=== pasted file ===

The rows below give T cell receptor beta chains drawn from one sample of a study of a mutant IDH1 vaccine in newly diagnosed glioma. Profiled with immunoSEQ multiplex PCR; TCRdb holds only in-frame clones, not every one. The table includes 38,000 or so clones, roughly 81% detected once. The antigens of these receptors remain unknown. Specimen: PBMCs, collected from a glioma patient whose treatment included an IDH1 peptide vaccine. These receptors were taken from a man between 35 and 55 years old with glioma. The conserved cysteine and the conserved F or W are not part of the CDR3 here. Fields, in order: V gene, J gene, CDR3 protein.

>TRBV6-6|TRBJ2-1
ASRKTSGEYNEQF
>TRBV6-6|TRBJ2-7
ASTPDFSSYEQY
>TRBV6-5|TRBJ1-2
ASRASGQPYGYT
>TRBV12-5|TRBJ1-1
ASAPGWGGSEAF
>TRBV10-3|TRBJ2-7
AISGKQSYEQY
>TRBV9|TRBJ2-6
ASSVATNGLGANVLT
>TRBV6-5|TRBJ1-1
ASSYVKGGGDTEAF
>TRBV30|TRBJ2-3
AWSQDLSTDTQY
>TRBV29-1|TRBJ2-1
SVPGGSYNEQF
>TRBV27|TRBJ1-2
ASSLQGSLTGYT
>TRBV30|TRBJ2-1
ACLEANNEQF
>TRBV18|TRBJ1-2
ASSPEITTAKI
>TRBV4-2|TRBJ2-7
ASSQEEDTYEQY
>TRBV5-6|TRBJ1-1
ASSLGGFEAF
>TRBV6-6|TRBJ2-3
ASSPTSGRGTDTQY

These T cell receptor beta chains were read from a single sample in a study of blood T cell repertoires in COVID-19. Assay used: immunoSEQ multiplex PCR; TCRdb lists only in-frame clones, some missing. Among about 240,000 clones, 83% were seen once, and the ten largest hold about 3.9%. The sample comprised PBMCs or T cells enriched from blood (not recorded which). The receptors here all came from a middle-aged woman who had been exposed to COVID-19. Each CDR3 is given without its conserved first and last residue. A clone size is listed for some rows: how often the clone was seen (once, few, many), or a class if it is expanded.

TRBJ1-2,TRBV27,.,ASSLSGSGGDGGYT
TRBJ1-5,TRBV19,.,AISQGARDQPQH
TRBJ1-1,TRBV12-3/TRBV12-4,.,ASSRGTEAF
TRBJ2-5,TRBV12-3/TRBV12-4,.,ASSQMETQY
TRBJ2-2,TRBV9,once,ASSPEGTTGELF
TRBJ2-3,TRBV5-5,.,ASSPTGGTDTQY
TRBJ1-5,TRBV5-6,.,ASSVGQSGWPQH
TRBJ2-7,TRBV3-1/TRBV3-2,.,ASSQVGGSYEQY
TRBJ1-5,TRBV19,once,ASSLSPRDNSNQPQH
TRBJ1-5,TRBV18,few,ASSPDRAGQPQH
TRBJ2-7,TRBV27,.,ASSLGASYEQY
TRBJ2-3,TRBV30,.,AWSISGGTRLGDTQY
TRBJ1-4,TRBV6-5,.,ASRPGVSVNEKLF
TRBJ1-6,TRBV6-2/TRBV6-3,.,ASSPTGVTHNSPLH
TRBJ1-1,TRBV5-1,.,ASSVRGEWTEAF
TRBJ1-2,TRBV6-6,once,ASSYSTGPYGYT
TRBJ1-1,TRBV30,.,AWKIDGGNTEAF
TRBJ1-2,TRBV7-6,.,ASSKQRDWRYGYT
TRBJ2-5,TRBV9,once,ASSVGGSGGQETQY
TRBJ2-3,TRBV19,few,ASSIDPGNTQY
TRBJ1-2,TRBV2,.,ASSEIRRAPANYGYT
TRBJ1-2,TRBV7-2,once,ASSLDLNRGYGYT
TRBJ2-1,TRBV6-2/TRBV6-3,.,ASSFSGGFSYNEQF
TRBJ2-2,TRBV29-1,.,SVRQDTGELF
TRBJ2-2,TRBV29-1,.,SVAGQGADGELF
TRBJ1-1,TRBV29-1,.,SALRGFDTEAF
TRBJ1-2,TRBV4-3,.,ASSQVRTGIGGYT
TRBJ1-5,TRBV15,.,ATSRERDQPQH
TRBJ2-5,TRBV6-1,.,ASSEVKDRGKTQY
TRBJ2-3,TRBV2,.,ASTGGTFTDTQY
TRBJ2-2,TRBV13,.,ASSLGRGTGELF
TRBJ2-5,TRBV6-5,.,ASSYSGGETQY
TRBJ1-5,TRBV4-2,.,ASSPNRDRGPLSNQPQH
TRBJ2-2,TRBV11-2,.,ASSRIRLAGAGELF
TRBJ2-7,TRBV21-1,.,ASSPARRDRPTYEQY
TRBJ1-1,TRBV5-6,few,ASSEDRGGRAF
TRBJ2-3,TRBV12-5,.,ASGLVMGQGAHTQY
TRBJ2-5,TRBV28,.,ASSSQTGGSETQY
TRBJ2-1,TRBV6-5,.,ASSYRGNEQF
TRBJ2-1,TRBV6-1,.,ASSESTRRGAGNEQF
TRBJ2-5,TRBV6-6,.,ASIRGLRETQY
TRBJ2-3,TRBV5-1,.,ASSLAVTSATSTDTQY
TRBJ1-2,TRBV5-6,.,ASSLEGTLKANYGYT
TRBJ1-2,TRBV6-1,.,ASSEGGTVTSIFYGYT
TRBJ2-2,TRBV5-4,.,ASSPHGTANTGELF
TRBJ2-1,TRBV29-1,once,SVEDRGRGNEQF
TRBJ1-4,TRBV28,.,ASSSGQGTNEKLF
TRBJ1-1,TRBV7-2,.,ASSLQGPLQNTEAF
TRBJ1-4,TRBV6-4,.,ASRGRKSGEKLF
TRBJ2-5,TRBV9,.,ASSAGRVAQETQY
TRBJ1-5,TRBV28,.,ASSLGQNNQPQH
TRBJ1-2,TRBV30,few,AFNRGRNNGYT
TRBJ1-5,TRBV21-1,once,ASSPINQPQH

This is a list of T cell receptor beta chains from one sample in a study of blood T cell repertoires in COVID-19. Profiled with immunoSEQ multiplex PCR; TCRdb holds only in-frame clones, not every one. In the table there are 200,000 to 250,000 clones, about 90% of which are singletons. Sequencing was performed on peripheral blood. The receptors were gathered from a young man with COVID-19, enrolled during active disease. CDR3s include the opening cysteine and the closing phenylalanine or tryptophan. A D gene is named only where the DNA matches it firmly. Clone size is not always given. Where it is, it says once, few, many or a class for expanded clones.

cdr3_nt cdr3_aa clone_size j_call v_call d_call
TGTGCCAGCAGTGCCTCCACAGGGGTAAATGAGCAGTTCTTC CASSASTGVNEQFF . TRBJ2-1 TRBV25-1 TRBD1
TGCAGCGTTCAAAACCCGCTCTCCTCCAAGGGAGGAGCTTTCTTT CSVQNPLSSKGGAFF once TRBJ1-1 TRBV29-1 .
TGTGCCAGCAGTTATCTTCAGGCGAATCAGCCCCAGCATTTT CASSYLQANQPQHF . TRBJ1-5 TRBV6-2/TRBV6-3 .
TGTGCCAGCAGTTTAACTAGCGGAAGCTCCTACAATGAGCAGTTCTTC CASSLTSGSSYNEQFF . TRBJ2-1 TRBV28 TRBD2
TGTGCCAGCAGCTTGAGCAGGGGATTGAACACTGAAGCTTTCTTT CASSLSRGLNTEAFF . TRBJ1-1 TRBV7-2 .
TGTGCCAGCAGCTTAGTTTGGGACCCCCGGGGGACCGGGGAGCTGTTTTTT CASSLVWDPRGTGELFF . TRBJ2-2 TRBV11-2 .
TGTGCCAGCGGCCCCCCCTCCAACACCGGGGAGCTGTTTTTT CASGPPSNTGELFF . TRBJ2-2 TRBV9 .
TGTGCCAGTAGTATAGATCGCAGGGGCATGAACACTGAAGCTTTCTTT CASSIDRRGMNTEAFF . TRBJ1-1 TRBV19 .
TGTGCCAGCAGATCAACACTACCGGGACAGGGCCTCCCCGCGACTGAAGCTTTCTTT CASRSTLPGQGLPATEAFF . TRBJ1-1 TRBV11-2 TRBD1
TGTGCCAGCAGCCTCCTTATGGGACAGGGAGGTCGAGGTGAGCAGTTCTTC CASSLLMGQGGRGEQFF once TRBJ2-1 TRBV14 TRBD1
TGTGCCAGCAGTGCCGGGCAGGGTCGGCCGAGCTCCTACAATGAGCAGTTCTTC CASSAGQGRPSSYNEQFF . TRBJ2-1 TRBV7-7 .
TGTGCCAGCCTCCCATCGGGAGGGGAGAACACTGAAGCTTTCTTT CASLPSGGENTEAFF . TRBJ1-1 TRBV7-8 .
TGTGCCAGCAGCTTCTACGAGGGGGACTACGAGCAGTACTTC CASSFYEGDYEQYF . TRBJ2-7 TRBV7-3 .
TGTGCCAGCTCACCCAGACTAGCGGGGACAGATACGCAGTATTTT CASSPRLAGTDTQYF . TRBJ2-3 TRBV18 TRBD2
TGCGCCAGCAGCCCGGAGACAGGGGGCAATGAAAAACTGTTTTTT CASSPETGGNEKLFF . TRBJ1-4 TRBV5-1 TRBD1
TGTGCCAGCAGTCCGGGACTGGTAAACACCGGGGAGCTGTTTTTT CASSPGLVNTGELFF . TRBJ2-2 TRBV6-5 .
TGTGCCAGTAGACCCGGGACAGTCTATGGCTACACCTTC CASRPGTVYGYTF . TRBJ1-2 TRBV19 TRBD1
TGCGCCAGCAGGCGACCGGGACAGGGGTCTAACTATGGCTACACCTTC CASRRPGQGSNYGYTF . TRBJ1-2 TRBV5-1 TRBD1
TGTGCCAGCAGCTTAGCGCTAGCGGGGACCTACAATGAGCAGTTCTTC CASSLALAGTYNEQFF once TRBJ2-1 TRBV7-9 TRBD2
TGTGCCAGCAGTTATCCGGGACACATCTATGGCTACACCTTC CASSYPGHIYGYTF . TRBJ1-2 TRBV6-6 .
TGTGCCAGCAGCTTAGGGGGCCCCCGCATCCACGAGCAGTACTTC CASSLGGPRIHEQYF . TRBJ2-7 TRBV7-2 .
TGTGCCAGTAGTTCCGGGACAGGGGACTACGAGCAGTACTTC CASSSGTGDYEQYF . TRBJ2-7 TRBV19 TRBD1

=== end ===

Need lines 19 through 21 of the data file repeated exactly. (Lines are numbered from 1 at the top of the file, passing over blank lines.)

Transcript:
SVPGGSYNEQF
>TRBV27|TRBJ1-2
ASSLQGSLTGYT